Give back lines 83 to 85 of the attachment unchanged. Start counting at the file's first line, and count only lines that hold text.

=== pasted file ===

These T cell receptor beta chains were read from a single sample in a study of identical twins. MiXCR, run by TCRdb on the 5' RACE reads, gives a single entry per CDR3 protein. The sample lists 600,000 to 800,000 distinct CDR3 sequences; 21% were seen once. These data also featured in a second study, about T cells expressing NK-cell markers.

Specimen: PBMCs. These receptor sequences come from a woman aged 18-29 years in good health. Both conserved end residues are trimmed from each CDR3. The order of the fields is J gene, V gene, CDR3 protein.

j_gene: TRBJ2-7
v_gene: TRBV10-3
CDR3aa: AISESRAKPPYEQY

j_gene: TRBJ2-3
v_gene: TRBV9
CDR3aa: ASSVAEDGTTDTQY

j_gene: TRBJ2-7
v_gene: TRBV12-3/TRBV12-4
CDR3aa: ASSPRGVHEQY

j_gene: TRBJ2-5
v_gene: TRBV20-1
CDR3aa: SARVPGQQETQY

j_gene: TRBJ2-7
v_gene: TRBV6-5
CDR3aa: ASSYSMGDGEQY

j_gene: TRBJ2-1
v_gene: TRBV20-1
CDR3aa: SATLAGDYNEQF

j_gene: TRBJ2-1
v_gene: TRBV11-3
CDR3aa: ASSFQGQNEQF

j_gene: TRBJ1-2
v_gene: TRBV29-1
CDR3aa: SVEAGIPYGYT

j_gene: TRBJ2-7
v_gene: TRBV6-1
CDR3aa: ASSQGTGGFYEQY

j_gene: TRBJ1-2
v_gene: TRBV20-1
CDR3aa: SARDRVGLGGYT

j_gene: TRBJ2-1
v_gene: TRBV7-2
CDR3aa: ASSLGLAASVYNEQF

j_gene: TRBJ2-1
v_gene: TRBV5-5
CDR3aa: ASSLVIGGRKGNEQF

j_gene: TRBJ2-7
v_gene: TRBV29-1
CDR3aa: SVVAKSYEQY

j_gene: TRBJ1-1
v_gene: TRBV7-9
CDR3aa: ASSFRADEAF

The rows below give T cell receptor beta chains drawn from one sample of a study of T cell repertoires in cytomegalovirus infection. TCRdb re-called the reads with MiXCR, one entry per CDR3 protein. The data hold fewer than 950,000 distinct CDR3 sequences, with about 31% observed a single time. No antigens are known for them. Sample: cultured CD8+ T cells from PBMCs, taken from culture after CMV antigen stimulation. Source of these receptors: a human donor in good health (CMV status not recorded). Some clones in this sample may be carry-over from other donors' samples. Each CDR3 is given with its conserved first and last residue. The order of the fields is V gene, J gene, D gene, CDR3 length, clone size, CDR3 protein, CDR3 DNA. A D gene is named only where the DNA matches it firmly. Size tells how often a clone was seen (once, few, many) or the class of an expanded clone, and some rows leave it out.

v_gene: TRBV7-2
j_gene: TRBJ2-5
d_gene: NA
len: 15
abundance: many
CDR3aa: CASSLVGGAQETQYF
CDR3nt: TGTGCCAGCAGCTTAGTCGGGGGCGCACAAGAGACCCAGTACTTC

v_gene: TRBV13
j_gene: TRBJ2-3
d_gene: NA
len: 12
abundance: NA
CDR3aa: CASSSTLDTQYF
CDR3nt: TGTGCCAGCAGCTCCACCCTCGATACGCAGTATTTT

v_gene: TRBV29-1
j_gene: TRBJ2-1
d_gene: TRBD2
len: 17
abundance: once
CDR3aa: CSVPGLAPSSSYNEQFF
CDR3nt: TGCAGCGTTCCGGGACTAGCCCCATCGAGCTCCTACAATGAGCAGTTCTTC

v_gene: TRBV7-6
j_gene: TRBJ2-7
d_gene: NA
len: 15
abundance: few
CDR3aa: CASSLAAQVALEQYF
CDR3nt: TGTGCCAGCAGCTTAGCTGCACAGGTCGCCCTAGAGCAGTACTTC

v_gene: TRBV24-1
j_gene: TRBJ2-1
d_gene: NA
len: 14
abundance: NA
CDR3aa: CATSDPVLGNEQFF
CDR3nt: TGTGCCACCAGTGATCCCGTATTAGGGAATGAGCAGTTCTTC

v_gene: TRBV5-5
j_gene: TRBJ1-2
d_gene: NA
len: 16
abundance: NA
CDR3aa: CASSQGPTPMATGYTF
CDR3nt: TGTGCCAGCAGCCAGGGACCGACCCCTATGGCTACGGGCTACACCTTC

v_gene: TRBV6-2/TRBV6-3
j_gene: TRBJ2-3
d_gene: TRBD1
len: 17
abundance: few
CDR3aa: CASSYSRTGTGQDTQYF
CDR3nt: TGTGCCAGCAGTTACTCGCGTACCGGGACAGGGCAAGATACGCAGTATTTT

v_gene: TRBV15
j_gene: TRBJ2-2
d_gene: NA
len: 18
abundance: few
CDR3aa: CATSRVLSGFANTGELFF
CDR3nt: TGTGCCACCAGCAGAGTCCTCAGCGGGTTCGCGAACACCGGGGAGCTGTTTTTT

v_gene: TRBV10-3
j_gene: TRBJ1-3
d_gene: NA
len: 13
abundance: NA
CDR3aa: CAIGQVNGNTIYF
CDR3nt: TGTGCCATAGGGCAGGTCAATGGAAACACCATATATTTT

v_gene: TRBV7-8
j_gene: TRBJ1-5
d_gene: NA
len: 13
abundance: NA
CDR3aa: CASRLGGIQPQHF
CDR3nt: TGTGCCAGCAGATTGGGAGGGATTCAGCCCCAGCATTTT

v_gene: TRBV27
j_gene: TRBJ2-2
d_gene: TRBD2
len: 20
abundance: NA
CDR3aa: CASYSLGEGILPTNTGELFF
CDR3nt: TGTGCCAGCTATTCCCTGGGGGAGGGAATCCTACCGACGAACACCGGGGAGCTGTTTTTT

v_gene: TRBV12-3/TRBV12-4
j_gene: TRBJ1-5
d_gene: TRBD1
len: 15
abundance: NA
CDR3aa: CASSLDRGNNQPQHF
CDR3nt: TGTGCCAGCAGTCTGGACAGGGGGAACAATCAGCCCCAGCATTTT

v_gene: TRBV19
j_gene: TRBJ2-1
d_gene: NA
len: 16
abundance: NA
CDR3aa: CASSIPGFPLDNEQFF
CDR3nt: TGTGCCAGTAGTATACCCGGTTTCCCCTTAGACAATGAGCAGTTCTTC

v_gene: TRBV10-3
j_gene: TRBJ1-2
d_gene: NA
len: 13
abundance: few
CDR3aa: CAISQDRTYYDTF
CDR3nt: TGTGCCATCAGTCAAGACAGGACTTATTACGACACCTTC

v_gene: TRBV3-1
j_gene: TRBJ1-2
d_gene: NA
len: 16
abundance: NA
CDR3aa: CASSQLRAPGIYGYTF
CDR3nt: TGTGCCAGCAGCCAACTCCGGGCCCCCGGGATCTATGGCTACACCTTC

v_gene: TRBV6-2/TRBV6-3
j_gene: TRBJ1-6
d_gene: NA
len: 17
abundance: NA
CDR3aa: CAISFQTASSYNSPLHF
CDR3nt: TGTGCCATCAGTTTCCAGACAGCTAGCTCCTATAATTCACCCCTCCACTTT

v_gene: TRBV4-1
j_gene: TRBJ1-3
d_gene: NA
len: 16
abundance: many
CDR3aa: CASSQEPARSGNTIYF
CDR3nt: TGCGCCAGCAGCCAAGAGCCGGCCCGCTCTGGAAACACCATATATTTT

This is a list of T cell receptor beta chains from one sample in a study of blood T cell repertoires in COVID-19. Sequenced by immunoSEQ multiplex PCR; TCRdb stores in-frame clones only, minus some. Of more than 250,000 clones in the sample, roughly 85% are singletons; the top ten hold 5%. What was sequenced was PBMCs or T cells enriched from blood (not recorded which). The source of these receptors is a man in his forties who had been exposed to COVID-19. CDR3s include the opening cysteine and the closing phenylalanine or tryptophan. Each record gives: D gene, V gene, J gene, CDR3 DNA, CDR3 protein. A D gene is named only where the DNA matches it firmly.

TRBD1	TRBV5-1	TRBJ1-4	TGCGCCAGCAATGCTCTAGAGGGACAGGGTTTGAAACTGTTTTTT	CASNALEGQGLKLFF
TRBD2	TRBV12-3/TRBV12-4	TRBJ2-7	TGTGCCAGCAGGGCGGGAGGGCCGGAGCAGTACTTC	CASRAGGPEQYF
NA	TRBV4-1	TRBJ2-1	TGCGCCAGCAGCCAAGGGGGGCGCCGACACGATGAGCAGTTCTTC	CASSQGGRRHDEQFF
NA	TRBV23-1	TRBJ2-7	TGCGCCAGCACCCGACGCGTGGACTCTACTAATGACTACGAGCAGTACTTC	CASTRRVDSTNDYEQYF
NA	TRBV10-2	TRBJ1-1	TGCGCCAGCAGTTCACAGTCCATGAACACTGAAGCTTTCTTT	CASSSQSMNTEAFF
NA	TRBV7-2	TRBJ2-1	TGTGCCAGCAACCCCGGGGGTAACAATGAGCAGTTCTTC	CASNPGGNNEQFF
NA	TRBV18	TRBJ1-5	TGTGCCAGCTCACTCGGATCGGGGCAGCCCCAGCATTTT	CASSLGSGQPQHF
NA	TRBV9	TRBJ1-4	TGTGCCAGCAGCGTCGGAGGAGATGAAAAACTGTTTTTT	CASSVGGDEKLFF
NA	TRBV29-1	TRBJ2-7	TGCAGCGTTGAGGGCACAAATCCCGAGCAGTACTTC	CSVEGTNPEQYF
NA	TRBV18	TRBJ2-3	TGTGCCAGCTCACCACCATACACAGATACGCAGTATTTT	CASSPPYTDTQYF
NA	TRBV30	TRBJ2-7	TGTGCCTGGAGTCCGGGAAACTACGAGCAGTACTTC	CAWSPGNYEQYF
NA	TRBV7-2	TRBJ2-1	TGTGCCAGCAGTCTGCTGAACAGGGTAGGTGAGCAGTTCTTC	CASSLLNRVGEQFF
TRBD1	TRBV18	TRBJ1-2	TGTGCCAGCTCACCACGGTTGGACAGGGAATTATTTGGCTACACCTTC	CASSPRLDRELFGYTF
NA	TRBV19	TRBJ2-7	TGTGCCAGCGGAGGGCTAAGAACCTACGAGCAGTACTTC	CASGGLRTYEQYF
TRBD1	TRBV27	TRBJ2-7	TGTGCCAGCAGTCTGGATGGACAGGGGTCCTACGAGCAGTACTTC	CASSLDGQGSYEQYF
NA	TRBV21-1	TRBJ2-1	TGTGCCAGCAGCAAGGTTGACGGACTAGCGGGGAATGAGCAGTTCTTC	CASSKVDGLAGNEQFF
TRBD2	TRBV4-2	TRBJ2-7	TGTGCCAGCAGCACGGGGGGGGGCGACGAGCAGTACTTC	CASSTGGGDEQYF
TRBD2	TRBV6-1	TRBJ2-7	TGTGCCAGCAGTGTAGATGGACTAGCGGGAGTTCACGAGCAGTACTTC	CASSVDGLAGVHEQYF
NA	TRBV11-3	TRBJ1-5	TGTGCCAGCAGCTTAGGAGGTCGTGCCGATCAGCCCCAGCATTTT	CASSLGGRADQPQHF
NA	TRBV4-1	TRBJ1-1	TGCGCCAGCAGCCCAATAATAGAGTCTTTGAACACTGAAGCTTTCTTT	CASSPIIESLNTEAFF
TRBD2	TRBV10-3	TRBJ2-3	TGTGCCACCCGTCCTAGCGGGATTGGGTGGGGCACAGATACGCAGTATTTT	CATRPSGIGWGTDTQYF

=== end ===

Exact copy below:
d_gene: NA
len: 16
abundance: NA